Flying the Indigenous flags at Ascham

On Tuesday morning, 6 June, a very special ceremony was held at School as we raised the Aboriginal and Torres Strait Islander flags at Ascham for the first time.

The flags will be a permanent fixture on our flagpoles and show our respect to the original custodians of the land our School is built on, and also mark our commitment to reconciliation, inclusion and celebration of the first nation peoples.

We were fortunate to have Dr Peter McKenzie provide a very moving Welcome to Country, before current parent Ms Nova Peris OAM OLY spoke to the whole School, and then our seven Indigenous students, all boarders, shared their stories about their country and mob and what it means to them having both flags flown at Ascham. The girls come from different areas around Australia and this diversity is acknowledged through their ancestral ties. Their mobs include: Gidja from the East Kimberley region, Maung clan of the Iwaidja peoples of North-West Arnhem land, Yarrabah, which is the Gunggandji tribe, Kamilaroi, spanning from Tamworth all the way up to Moree, Panai tribe on the western side of Mabulag Island at the top of Queensland, as well as Bundjalung and Gumbaynggirr tribes from the north coast of NSW, around Lismore and Coffs Harbour.

The girls’ stories and experiences were heartfelt and important for our School community to hear. One of them said, ‘Having the Aboriginal and Torres Strait Islander flags raised every day is significant to not only us girls at the School but also our ancestral heritage. The Aboriginal and Torres Strait Islander flags were created as a symbol of unity and national identity for Aboriginal and Torres Strait people.’ Another said, ‘We think that carrying on our traditions is so important. We need to carry on our culture and maintain our practices for as long as possible. Especially if we have the opportunity to learn and practise our traditions, because many people, including members of our families within the past two or three generations before us, were stripped of their culture and were denied their identity, as well as the right to learn and practise their traditions and speak their languages.’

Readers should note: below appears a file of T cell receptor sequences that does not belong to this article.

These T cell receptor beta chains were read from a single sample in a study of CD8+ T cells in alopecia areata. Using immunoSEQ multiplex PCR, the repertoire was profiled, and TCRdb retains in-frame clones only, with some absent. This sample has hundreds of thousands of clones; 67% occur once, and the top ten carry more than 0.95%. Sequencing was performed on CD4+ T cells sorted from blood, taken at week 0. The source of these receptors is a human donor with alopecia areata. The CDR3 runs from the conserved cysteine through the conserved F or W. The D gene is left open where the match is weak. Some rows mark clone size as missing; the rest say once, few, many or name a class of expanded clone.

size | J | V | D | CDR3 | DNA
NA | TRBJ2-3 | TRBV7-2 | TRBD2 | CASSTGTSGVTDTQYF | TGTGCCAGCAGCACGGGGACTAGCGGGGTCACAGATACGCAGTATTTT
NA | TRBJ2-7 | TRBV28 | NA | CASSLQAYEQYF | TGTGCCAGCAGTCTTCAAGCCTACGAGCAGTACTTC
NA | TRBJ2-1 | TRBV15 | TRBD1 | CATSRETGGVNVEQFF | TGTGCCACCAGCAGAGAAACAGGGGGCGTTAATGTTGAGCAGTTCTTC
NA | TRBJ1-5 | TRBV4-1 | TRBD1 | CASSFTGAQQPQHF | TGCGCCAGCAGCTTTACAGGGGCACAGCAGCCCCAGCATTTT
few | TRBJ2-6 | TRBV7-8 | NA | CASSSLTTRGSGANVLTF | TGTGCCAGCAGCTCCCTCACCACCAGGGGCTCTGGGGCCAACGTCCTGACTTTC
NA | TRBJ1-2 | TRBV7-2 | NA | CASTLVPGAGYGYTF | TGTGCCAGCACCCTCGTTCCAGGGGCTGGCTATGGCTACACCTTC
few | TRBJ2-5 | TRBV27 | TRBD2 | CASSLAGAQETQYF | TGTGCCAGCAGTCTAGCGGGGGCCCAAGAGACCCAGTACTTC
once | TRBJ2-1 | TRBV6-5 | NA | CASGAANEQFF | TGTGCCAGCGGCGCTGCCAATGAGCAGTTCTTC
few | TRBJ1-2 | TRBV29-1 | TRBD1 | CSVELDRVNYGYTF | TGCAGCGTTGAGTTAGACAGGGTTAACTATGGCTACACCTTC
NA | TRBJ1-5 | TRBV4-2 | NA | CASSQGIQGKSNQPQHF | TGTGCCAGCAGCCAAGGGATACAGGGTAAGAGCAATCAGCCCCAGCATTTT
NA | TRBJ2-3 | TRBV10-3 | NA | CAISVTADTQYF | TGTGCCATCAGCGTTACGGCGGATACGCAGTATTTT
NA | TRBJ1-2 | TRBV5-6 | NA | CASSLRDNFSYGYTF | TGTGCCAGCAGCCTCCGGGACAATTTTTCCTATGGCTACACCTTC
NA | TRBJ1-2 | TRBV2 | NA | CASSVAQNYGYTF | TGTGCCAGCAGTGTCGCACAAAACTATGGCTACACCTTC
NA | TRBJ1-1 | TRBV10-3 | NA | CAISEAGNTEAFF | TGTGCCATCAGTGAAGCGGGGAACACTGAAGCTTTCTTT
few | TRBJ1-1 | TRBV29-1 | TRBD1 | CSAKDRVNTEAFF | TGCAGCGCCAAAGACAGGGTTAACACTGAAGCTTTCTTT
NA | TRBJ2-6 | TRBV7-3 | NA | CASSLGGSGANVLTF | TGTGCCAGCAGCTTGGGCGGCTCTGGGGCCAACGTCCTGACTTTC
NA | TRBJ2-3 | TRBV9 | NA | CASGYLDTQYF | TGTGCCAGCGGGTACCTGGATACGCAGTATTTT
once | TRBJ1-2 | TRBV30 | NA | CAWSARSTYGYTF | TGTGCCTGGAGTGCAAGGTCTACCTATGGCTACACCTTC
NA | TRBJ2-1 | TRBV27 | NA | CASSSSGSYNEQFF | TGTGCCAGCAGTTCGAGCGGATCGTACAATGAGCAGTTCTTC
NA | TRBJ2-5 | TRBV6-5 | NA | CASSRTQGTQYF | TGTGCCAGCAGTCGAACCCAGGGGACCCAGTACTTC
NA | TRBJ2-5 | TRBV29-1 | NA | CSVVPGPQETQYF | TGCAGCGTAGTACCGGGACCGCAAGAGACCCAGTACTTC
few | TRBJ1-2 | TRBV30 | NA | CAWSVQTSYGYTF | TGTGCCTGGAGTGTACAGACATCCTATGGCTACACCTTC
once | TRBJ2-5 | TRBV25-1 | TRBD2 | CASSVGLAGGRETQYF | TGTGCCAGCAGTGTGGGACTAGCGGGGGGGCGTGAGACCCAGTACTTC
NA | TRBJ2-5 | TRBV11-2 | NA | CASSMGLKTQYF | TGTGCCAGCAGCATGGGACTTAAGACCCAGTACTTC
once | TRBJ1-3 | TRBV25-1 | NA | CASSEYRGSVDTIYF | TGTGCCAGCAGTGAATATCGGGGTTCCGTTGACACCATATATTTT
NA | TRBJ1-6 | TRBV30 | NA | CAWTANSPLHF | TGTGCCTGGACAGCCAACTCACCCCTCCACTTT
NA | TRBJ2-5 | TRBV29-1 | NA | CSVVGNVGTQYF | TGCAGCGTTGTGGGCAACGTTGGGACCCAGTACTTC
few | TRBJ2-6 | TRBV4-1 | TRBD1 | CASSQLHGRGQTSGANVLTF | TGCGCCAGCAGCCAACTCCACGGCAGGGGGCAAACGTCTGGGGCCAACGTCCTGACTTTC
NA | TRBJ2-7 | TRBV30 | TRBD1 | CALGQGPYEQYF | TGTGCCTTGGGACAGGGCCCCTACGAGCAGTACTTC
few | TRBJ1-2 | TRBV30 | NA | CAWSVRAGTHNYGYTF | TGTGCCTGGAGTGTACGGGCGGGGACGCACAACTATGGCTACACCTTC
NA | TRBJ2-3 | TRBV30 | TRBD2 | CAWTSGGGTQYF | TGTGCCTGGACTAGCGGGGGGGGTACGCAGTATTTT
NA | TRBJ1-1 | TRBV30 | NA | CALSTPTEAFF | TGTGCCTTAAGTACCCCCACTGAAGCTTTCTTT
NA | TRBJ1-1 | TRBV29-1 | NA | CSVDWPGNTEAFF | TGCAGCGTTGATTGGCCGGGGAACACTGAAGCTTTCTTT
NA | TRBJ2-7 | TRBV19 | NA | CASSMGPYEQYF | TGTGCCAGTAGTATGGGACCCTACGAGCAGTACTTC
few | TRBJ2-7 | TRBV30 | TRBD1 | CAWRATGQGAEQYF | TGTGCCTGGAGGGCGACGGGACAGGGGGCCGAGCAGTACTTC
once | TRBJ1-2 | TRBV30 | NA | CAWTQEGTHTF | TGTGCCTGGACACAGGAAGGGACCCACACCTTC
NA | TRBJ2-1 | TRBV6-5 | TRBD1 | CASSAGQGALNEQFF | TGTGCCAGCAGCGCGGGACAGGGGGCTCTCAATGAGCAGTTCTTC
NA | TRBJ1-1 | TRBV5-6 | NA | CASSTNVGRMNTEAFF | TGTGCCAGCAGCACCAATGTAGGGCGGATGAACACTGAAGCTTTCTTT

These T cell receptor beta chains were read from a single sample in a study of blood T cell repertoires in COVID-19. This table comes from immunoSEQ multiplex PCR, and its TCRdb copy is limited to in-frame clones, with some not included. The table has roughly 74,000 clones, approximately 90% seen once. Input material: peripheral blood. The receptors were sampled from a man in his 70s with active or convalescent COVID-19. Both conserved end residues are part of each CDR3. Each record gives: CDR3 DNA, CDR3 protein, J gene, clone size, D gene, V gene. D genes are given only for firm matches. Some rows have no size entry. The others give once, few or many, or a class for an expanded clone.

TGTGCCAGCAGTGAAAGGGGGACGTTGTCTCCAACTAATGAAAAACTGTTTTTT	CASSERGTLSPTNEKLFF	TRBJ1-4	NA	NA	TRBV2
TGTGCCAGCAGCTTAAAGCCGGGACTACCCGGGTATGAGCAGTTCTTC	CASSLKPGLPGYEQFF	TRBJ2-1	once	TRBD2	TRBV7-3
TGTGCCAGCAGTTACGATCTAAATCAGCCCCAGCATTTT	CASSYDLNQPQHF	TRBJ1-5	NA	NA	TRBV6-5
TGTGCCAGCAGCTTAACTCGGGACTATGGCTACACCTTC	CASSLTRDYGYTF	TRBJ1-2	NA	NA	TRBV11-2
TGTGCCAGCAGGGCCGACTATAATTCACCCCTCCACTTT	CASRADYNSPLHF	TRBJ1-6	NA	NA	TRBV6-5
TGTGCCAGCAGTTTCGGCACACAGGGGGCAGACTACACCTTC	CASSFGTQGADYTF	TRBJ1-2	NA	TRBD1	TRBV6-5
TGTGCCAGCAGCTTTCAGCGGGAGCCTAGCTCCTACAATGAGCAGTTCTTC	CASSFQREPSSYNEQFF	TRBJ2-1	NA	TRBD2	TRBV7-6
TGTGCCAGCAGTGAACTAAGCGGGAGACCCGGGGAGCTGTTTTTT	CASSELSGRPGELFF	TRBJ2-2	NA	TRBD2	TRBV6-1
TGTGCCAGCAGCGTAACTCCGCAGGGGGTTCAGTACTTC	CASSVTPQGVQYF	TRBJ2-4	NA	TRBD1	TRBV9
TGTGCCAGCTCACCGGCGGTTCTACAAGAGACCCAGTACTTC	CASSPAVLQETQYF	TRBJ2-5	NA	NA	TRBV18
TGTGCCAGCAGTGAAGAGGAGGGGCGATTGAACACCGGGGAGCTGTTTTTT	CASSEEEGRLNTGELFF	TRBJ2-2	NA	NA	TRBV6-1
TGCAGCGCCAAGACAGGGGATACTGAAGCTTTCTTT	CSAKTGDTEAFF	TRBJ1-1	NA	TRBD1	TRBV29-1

Mr Les Daniel treated us all to a smoking ceremony before our Indigenous students raised the Aboriginal and Torres Strait Islander flags next to the Australian and Ascham flags.

As we develop our Reconciliation Action Plan (RAP) at Ascham, having these two flags fly every day is an important symbol that our community is committed to ongoing reconciliation with, and deep respect for, our first nation peoples.

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